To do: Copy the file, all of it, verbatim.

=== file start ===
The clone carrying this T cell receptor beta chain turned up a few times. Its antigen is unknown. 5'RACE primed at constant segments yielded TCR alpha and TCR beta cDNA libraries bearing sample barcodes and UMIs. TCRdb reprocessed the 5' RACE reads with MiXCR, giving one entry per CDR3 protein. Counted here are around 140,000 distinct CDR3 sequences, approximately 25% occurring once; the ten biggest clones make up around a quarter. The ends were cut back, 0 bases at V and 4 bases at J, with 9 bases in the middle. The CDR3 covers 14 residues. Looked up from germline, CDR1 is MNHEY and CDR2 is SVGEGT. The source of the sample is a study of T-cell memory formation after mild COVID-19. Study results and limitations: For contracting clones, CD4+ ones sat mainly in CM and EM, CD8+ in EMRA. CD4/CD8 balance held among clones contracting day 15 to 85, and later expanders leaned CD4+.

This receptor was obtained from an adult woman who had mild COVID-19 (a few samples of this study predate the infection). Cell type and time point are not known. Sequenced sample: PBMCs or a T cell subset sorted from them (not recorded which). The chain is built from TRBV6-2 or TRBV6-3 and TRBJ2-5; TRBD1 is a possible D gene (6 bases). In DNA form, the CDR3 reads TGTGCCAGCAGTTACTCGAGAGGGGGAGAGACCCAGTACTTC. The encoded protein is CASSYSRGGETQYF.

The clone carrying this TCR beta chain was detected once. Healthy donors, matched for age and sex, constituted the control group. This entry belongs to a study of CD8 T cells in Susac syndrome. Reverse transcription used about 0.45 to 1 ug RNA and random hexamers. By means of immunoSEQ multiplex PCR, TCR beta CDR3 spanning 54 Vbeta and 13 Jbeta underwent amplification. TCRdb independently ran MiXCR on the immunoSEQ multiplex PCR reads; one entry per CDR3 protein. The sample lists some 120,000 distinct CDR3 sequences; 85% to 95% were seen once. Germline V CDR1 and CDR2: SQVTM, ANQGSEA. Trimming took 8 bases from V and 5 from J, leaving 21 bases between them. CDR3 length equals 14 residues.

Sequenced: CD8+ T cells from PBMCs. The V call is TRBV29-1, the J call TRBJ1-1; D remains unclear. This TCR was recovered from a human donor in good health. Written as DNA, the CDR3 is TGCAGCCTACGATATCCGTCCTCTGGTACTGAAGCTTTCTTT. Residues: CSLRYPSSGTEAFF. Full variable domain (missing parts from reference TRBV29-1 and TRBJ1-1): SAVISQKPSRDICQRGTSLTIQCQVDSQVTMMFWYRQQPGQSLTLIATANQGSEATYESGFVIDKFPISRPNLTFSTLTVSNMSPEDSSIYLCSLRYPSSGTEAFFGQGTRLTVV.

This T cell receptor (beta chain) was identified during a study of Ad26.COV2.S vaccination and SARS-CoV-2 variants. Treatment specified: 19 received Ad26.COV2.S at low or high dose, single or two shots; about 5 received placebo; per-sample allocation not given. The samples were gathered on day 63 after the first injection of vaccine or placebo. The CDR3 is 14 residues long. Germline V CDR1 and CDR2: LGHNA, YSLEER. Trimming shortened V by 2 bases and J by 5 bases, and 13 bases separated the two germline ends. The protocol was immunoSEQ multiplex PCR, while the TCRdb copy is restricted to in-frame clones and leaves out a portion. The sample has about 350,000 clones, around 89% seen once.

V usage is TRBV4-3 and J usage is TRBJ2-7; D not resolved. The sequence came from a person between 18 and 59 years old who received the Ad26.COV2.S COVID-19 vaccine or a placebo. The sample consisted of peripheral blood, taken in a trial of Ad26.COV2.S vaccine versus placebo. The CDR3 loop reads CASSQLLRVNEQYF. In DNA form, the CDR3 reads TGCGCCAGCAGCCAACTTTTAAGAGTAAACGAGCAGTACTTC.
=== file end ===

The clone carrying this T cell receptor beta chain turned up a few times. Its antigen is unknown. 5'RACE primed at constant segments yielded TCR alpha and TCR beta cDNA libraries bearing sample barcodes and UMIs. TCRdb reprocessed the 5' RACE reads with MiXCR, giving one entry per CDR3 protein. Counted here are around 140,000 distinct CDR3 sequences, approximately 25% occurring once; the ten biggest clones make up around a quarter. The ends were cut back, 0 bases at V and 4 bases at J, with 9 bases in the middle. The CDR3 covers 14 residues. Looked up from germline, CDR1 is MNHEY and CDR2 is SVGEGT. The source of the sample is a study of T-cell memory formation after mild COVID-19. Study results and limitations: For contracting clones, CD4+ ones sat mainly in CM and EM, CD8+ in EMRA. CD4/CD8 balance held among clones contracting day 15 to 85, and later expanders leaned CD4+.

This receptor was obtained from an adult woman who had mild COVID-19 (a few samples of this study predate the infection). Cell type and time point are not known. Sequenced sample: PBMCs or a T cell subset sorted from them (not recorded which). The chain is built from TRBV6-2 or TRBV6-3 and TRBJ2-5; TRBD1 is a possible D gene (6 bases). In DNA form, the CDR3 reads TGTGCCAGCAGTTACTCGAGAGGGGGAGAGACCCAGTACTTC. The encoded protein is CASSYSRGGETQYF.

The clone carrying this TCR beta chain was detected once. Healthy donors, matched for age and sex, constituted the control group. This entry belongs to a study of CD8 T cells in Susac syndrome. Reverse transcription used about 0.45 to 1 ug RNA and random hexamers. By means of immunoSEQ multiplex PCR, TCR beta CDR3 spanning 54 Vbeta and 13 Jbeta underwent amplification. TCRdb independently ran MiXCR on the immunoSEQ multiplex PCR reads; one entry per CDR3 protein. The sample lists some 120,000 distinct CDR3 sequences; 85% to 95% were seen once. Germline V CDR1 and CDR2: SQVTM, ANQGSEA. Trimming took 8 bases from V and 5 from J, leaving 21 bases between them. CDR3 length equals 14 residues.

Sequenced: CD8+ T cells from PBMCs. The V call is TRBV29-1, the J call TRBJ1-1; D remains unclear. This TCR was recovered from a human donor in good health. Written as DNA, the CDR3 is TGCAGCCTACGATATCCGTCCTCTGGTACTGAAGCTTTCTTT. Residues: CSLRYPSSGTEAFF. Full variable domain (missing parts from reference TRBV29-1 and TRBJ1-1): SAVISQKPSRDICQRGTSLTIQCQVDSQVTMMFWYRQQPGQSLTLIATANQGSEATYESGFVIDKFPISRPNLTFSTLTVSNMSPEDSSIYLCSLRYPSSGTEAFFGQGTRLTVV.

This T cell receptor (beta chain) was identified during a study of Ad26.COV2.S vaccination and SARS-CoV-2 variants. Treatment specified: 19 received Ad26.COV2.S at low or high dose, single or two shots; about 5 received placebo; per-sample allocation not given. The samples were gathered on day 63 after the first injection of vaccine or placebo. The CDR3 is 14 residues long. Germline V CDR1 and CDR2: LGHNA, YSLEER. Trimming shortened V by 2 bases and J by 5 bases, and 13 bases separated the two germline ends. The protocol was immunoSEQ multiplex PCR, while the TCRdb copy is restricted to in-frame clones and leaves out a portion. The sample has about 350,000 clones, around 89% seen once.

V usage is TRBV4-3 and J usage is TRBJ2-7; D not resolved. The sequence came from a person between 18 and 59 years old who received the Ad26.COV2.S COVID-19 vaccine or a placebo. The sample consisted of peripheral blood, taken in a trial of Ad26.COV2.S vaccine versus placebo. The CDR3 loop reads CASSQLLRVNEQYF. In DNA form, the CDR3 reads TGCGCCAGCAGCCAACTTTTAAGAGTAAACGAGCAGTACTTC.